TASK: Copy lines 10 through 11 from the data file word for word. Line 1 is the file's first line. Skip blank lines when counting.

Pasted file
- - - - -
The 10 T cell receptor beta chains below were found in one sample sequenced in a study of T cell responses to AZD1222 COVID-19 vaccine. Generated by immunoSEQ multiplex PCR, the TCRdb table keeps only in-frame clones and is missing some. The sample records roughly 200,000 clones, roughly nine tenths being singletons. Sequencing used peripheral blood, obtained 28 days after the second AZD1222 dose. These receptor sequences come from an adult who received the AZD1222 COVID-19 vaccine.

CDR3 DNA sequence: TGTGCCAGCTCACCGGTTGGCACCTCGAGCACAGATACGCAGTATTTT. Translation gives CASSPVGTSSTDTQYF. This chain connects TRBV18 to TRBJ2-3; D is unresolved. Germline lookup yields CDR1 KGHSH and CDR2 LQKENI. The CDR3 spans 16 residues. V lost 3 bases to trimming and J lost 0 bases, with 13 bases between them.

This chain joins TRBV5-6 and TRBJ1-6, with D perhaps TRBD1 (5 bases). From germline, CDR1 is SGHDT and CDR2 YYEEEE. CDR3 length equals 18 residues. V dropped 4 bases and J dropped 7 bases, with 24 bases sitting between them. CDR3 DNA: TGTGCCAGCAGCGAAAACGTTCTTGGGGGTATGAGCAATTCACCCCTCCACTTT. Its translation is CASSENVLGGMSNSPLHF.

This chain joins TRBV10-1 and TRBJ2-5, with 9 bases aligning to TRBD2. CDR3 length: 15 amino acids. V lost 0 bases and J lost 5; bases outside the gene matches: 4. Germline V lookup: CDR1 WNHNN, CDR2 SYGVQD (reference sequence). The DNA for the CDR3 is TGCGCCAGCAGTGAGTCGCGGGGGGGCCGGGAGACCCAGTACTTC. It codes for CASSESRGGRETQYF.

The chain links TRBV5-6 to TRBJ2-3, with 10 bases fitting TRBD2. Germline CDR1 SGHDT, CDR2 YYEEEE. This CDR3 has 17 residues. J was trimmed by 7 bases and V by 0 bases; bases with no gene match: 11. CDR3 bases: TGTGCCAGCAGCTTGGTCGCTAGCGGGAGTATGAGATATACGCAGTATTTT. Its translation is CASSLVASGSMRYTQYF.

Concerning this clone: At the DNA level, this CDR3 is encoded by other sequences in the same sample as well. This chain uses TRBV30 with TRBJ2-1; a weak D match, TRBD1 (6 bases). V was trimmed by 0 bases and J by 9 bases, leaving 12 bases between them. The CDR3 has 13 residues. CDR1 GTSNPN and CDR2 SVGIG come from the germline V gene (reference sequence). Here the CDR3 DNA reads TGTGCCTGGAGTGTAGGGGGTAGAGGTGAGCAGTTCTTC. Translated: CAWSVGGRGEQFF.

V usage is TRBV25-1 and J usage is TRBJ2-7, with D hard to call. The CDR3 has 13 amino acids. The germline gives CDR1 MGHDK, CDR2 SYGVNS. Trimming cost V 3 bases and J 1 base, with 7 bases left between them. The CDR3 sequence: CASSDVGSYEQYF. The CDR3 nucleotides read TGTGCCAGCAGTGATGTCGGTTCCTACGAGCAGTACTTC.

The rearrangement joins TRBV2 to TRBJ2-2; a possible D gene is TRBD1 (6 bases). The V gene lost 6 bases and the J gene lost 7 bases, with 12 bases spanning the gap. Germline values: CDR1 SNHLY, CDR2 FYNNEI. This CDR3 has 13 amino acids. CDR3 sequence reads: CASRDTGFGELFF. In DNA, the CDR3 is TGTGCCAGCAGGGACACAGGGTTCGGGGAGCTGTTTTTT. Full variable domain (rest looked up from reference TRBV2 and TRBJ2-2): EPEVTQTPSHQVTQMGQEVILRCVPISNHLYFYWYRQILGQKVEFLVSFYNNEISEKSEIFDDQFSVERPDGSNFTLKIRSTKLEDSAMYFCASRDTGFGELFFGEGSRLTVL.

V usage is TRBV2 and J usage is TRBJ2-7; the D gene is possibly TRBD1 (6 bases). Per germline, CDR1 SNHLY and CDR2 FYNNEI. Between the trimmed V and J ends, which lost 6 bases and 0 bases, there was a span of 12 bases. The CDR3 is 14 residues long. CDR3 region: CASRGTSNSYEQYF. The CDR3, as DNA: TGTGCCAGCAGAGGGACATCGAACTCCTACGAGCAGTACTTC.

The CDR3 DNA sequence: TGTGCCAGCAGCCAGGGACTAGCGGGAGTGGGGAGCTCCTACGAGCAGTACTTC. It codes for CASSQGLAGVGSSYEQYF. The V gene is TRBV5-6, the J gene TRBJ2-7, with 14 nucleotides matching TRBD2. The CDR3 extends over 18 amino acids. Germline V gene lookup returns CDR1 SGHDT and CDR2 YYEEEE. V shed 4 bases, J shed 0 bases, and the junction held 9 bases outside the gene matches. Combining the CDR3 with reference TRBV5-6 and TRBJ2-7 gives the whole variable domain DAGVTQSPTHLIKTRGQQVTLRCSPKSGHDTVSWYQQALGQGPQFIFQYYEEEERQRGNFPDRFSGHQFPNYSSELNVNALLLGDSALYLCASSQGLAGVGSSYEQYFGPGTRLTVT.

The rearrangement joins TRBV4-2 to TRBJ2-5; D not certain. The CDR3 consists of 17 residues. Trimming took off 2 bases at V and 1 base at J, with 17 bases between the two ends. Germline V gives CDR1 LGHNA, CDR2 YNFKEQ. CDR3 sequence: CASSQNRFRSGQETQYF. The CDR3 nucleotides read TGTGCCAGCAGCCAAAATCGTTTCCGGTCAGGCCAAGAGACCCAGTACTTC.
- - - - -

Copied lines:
The CDR3 DNA sequence: TGTGCCAGCAGCCAGGGACTAGCGGGAGTGGGGAGCTCCTACGAGCAGTACTTC. It codes for CASSQGLAGVGSSYEQYF. The V gene is TRBV5-6, the J gene TRBJ2-7, with 14 nucleotides matching TRBD2. The CDR3 extends over 18 amino acids. Germline V gene lookup returns CDR1 SGHDT and CDR2 YYEEEE. V shed 4 bases, J shed 0 bases, and the junction held 9 bases outside the gene matches. Combining the CDR3 with reference TRBV5-6 and TRBJ2-7 gives the whole variable domain DAGVTQSPTHLIKTRGQQVTLRCSPKSGHDTVSWYQQALGQGPQFIFQYYEEEERQRGNFPDRFSGHQFPNYSSELNVNALLLGDSALYLCASSQGLAGVGSSYEQYFGPGTRLTVT.

The rearrangement joins TRBV4-2 to TRBJ2-5; D not certain. The CDR3 consists of 17 residues. Trimming took off 2 bases at V and 1 base at J, with 17 bases between the two ends. Germline V gives CDR1 LGHNA, CDR2 YNFKEQ. CDR3 sequence: CASSQNRFRSGQETQYF. The CDR3 nucleotides read TGTGCCAGCAGCCAAAATCGTTTCCGGTCAGGCCAAGAGACCCAGTACTTC.